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Old 21-12-2010, 12:34   #1
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A Different Wind-Gen Paradigm

Just want to get your comments on this wind generator design. Basically, instead of using open ended blades to turn a central hub generator, this unit uses magnetic tips on the blades which spin through an outer wheel channel containing windings to induce current.

This one is 6' diameter for home/land use. What are your comments/ideas on a smaller version for marine use? Is there something like this already out there? Pros/Cons?

http://www.earthtronics.com/pdf2/New-2011-North-America-Catalog.pdf

The first thing i noticed would be less blade collisions with objects moving upward towards it (like rods or arms), contacting the static outer wheel first. How do you think a design like this would handle blade imbalance?
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Old 22-12-2010, 07:07   #2
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185 lbs. Heavy darned thing to be mounting on a boat!
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Old 22-12-2010, 10:12   #3
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I don't know about a smaller marine version, but the Honeywell Wind Turbine linked measures 6 feet in diameter, weighs 185 lbs.
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Old 23-12-2010, 11:13   #4
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True. Too heavy for a boat. The one listed is for land/home use. I was just speculating on the method of electrical generation and its potential application for marine use. Perhaps a 1/2 scale version of this 6 footer. No one's offering a product like that yet and i was wondering if the cruising community at large would see any pros/cons with a scaled down marine version. Anything jump out at you as being obvious that a newbie like me wouldnt see?
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Old 23-12-2010, 12:02   #5
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I think it looks cute.... maybe a 1.5ft across version would be better
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Old 23-12-2010, 12:02   #6
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I think that scaling down the Honeywell turbine to (say) half size (3' dia) would reduce the blade power and tip speed by a factor of 4 each. The mini turbine would thus produce something on the order of 1/16Th (6-1/4%) of the power that the original 6 Ft device generates.
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Old 23-12-2010, 12:16   #7
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I did a little on line research about this wind turbine. One reviewer believes that the power output is overstated by a factor of 2-4 and other benefits like low wind speed startup and gearbox losses are irrelevant for small turbines.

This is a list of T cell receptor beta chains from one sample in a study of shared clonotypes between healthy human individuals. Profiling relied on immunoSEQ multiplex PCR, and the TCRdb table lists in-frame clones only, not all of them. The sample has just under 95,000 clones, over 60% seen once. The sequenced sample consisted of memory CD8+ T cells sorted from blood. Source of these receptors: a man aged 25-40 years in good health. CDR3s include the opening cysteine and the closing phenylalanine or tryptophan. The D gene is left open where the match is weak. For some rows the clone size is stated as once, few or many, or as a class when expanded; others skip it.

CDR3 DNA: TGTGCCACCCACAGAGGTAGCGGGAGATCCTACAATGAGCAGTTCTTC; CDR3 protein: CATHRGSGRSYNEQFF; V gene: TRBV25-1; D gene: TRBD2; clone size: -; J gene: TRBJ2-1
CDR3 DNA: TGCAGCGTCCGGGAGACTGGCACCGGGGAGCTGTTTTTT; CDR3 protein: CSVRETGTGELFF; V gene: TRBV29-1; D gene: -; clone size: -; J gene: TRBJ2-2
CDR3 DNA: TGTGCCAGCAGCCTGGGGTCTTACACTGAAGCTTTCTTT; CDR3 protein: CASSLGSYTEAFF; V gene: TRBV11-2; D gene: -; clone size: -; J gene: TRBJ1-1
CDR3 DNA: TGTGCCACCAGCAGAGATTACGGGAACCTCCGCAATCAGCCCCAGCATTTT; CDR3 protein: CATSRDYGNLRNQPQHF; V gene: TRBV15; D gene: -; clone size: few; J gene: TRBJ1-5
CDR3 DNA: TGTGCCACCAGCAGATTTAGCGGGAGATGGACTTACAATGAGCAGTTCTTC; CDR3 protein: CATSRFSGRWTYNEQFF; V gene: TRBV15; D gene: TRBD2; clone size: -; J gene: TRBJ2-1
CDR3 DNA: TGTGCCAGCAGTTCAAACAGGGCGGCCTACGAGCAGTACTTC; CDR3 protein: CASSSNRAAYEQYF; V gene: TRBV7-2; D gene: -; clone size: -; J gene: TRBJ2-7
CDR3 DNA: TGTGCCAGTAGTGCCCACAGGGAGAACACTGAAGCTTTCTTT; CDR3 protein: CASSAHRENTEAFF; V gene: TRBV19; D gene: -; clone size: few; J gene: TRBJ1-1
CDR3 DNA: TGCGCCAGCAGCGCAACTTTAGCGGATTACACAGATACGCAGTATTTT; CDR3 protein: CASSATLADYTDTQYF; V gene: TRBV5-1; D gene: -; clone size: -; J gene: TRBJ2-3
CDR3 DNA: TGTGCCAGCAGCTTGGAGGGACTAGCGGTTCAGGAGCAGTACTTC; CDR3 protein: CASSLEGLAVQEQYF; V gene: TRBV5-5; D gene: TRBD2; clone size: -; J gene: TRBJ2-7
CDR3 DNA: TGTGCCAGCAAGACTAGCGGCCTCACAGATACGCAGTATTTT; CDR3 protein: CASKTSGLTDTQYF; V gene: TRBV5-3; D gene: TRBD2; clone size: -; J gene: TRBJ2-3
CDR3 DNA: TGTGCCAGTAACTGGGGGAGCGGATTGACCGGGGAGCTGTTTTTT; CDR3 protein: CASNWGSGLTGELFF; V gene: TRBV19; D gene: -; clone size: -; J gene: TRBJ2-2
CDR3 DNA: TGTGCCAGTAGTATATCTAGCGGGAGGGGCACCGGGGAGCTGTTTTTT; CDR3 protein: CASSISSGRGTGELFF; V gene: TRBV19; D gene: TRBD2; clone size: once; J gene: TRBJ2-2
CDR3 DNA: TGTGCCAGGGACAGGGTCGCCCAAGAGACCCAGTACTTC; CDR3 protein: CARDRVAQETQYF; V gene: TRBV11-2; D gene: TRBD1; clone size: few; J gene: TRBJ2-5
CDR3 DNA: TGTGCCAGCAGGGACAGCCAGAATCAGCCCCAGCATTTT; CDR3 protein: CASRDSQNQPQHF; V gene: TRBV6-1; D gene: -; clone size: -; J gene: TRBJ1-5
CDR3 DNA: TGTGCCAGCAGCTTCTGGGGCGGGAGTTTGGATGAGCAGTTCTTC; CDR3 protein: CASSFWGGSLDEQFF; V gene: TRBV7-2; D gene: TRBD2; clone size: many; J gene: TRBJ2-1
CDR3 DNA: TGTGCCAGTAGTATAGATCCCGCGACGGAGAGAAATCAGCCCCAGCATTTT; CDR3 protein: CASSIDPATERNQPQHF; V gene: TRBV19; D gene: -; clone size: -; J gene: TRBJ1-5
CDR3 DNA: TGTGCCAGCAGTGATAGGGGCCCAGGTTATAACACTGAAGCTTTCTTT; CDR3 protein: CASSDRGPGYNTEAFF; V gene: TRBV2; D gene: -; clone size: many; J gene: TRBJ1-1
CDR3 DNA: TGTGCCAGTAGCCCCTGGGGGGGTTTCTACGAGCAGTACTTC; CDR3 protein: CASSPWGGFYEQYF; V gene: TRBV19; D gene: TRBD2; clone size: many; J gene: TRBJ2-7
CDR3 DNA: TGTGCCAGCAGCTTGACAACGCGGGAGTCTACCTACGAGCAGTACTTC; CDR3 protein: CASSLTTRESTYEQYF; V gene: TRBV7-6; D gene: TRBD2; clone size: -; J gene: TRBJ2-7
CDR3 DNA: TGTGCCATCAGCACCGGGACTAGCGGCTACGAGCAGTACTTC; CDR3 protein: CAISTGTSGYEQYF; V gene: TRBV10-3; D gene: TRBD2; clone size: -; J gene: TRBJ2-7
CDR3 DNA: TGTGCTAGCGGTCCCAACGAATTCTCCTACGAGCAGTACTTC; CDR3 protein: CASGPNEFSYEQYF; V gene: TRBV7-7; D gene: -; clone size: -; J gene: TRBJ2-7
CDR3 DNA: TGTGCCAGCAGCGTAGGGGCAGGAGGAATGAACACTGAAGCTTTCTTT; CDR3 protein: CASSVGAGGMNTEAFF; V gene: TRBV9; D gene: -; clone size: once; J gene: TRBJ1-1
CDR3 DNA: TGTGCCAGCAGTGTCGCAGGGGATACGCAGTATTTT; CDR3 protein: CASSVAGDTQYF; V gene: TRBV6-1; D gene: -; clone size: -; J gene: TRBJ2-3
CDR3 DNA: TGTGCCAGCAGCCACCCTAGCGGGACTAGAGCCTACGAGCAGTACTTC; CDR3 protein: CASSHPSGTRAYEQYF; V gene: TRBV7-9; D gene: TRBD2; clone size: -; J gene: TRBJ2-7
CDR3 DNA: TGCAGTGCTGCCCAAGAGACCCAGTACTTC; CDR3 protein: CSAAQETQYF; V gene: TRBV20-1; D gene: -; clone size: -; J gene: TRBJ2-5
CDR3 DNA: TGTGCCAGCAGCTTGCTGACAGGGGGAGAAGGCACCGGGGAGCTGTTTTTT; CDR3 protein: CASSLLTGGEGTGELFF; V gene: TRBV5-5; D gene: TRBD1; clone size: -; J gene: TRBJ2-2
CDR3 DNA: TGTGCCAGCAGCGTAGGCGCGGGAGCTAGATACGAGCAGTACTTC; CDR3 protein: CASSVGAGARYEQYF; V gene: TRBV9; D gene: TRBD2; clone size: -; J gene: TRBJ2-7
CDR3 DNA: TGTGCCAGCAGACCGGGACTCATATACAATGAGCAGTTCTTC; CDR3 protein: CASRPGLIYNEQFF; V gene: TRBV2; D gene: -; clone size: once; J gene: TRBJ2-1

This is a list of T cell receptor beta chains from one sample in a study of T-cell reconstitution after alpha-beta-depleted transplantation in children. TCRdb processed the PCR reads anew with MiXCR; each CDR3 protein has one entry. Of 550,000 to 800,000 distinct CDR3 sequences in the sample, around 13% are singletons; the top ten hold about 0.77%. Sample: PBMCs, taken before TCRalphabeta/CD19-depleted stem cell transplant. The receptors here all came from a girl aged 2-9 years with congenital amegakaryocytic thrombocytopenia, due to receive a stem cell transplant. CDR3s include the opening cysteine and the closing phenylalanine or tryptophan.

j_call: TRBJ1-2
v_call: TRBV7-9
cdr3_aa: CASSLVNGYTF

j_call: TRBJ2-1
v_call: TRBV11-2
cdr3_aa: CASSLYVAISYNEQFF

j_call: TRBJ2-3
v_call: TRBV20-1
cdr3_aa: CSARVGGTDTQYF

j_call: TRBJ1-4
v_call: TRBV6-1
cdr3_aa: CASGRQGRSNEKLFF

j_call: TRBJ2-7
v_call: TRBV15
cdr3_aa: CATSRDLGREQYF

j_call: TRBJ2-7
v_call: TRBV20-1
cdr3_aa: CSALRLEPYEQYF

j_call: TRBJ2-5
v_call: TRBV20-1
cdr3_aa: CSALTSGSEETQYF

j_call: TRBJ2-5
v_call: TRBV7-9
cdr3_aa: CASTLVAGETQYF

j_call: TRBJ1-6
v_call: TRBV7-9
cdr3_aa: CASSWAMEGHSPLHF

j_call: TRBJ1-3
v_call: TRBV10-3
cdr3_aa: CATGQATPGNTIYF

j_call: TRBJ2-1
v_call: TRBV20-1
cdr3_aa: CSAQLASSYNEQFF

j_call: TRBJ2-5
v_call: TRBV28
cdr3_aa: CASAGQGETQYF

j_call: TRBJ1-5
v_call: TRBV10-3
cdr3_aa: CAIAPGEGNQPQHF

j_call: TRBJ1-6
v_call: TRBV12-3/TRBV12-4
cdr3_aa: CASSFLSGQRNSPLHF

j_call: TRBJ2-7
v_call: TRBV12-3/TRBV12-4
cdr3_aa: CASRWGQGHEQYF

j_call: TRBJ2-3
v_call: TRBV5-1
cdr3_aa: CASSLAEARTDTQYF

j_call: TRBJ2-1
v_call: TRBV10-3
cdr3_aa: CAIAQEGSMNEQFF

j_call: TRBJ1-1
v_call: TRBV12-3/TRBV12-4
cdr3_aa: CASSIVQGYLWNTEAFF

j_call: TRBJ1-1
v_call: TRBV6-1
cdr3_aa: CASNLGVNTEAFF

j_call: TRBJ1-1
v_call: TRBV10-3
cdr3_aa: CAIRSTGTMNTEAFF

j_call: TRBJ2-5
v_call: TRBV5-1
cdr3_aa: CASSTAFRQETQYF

But recognizing that you can't believe what any promoter says, the concept is intriguing. The design minimzes blade tip vortex losses, but at the expense of weight. Scale it down to 4' diameter and the power drops by 55% and the weight maybe to 90 lbs. Still way, way too heavy for boating use.

The ubiquitous Air X has a 46" blade diameter but weighs only 13 lbs.

So my take is that it is interesting for land use, but it will never make it for boats.

David
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Old 23-12-2010, 21:07   #8
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i think it is kinda all the same thing, but different...

as our knowedge and avaliable resources evolve we will change our designs and beliefs of what is feasible and economimcal..

the issue with blade tip a few years ago would have been the size/weight of the magnets vs their relative magnetic strength... now that we have better and more efficient magnets, and carbon fiber and other materials are more lightweight, creating a housing that goes around the 'outside' of the blades is more feasible.

but ultimately, the same laws of physics apply.. no matter where the weight/mass is, the creation of energy falls under the same laws.. the more heavy the rotor is the more wind it will take to move it...

the only thing that will help will to make the magnets more efficient and the conductors more efficient and to not lose or use energy to turn and or conduct...

There maybe a cost factor that maybe part of the feasibility equation, and weight and cost of fabrication and delivery.

but usually those factors dont apply as the 'cost' will always be whatever we are willing to apy for it... and not what it actually costs to produce
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